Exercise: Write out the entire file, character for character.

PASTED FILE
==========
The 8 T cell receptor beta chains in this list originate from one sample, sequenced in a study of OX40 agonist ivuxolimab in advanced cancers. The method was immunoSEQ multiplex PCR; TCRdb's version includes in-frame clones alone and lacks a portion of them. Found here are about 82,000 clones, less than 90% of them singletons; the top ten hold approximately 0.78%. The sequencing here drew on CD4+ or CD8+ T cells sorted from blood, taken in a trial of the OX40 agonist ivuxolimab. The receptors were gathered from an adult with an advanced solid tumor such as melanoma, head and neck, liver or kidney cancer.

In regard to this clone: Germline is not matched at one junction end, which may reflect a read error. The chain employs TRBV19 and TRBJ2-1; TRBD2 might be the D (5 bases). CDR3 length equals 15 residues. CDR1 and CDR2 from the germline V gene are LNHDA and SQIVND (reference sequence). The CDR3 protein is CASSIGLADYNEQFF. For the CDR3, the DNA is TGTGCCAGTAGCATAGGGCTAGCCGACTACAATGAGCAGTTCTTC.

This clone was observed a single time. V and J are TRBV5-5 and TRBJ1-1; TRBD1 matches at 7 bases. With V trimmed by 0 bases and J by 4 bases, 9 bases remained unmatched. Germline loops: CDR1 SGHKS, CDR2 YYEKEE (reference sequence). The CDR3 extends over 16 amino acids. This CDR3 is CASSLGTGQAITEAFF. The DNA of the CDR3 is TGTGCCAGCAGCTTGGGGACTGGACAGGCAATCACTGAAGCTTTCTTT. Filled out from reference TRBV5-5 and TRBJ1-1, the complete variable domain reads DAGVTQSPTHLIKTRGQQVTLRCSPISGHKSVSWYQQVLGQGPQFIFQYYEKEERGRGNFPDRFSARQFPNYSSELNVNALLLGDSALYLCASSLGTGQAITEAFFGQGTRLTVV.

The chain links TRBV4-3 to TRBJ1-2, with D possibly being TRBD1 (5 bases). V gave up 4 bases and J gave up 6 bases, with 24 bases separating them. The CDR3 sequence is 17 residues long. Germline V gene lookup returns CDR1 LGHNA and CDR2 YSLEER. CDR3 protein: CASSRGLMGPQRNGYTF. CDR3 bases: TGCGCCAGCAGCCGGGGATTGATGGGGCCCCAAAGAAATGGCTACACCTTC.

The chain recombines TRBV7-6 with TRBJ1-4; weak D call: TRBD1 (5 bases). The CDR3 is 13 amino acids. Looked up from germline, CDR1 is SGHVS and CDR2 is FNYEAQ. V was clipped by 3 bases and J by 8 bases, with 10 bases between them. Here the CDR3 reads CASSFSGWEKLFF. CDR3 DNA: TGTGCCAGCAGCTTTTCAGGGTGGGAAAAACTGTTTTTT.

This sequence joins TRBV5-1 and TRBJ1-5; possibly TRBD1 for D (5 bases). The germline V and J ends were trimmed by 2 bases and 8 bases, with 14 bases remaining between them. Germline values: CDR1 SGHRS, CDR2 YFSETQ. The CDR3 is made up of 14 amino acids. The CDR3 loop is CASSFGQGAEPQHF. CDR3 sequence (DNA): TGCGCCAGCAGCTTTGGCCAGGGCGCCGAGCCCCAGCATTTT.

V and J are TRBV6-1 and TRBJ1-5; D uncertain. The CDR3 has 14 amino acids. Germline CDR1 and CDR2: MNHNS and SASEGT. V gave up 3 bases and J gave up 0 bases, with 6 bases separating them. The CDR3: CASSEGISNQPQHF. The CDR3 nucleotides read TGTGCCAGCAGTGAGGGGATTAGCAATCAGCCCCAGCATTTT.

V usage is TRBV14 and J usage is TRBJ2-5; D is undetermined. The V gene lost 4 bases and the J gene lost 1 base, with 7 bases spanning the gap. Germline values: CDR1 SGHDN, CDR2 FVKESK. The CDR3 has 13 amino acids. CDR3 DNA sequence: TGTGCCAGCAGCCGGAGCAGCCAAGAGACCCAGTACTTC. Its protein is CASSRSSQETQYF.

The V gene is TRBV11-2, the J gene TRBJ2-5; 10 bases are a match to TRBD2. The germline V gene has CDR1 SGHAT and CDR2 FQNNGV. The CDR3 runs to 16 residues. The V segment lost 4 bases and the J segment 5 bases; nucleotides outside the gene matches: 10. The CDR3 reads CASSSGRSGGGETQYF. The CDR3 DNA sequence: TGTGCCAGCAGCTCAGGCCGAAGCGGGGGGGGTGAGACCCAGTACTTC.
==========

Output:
The 8 T cell receptor beta chains in this list originate from one sample, sequenced in a study of OX40 agonist ivuxolimab in advanced cancers. The method was immunoSEQ multiplex PCR; TCRdb's version includes in-frame clones alone and lacks a portion of them. Found here are about 82,000 clones, less than 90% of them singletons; the top ten hold approximately 0.78%. The sequencing here drew on CD4+ or CD8+ T cells sorted from blood, taken in a trial of the OX40 agonist ivuxolimab. The receptors were gathered from an adult with an advanced solid tumor such as melanoma, head and neck, liver or kidney cancer.

In regard to this clone: Germline is not matched at one junction end, which may reflect a read error. The chain employs TRBV19 and TRBJ2-1; TRBD2 might be the D (5 bases). CDR3 length equals 15 residues. CDR1 and CDR2 from the germline V gene are LNHDA and SQIVND (reference sequence). The CDR3 protein is CASSIGLADYNEQFF. For the CDR3, the DNA is TGTGCCAGTAGCATAGGGCTAGCCGACTACAATGAGCAGTTCTTC.

This clone was observed a single time. V and J are TRBV5-5 and TRBJ1-1; TRBD1 matches at 7 bases. With V trimmed by 0 bases and J by 4 bases, 9 bases remained unmatched. Germline loops: CDR1 SGHKS, CDR2 YYEKEE (reference sequence). The CDR3 extends over 16 amino acids. This CDR3 is CASSLGTGQAITEAFF. The DNA of the CDR3 is TGTGCCAGCAGCTTGGGGACTGGACAGGCAATCACTGAAGCTTTCTTT. Filled out from reference TRBV5-5 and TRBJ1-1, the complete variable domain reads DAGVTQSPTHLIKTRGQQVTLRCSPISGHKSVSWYQQVLGQGPQFIFQYYEKEERGRGNFPDRFSARQFPNYSSELNVNALLLGDSALYLCASSLGTGQAITEAFFGQGTRLTVV.

The chain links TRBV4-3 to TRBJ1-2, with D possibly being TRBD1 (5 bases). V gave up 4 bases and J gave up 6 bases, with 24 bases separating them. The CDR3 sequence is 17 residues long. Germline V gene lookup returns CDR1 LGHNA and CDR2 YSLEER. CDR3 protein: CASSRGLMGPQRNGYTF. CDR3 bases: TGCGCCAGCAGCCGGGGATTGATGGGGCCCCAAAGAAATGGCTACACCTTC.

The chain recombines TRBV7-6 with TRBJ1-4; weak D call: TRBD1 (5 bases). The CDR3 is 13 amino acids. Looked up from germline, CDR1 is SGHVS and CDR2 is FNYEAQ. V was clipped by 3 bases and J by 8 bases, with 10 bases between them. Here the CDR3 reads CASSFSGWEKLFF. CDR3 DNA: TGTGCCAGCAGCTTTTCAGGGTGGGAAAAACTGTTTTTT.

This sequence joins TRBV5-1 and TRBJ1-5; possibly TRBD1 for D (5 bases). The germline V and J ends were trimmed by 2 bases and 8 bases, with 14 bases remaining between them. Germline values: CDR1 SGHRS, CDR2 YFSETQ. The CDR3 is made up of 14 amino acids. The CDR3 loop is CASSFGQGAEPQHF. CDR3 sequence (DNA): TGCGCCAGCAGCTTTGGCCAGGGCGCCGAGCCCCAGCATTTT.

V and J are TRBV6-1 and TRBJ1-5; D uncertain. The CDR3 has 14 amino acids. Germline CDR1 and CDR2: MNHNS and SASEGT. V gave up 3 bases and J gave up 0 bases, with 6 bases separating them. The CDR3: CASSEGISNQPQHF. The CDR3 nucleotides read TGTGCCAGCAGTGAGGGGATTAGCAATCAGCCCCAGCATTTT.

V usage is TRBV14 and J usage is TRBJ2-5; D is undetermined. The V gene lost 4 bases and the J gene lost 1 base, with 7 bases spanning the gap. Germline values: CDR1 SGHDN, CDR2 FVKESK. The CDR3 has 13 amino acids. CDR3 DNA sequence: TGTGCCAGCAGCCGGAGCAGCCAAGAGACCCAGTACTTC. Its protein is CASSRSSQETQYF.

The V gene is TRBV11-2, the J gene TRBJ2-5; 10 bases are a match to TRBD2. The germline V gene has CDR1 SGHAT and CDR2 FQNNGV. The CDR3 runs to 16 residues. The V segment lost 4 bases and the J segment 5 bases; nucleotides outside the gene matches: 10. The CDR3 reads CASSSGRSGGGETQYF. The CDR3 DNA sequence: TGTGCCAGCAGCTCAGGCCGAAGCGGGGGGGGTGAGACCCAGTACTTC.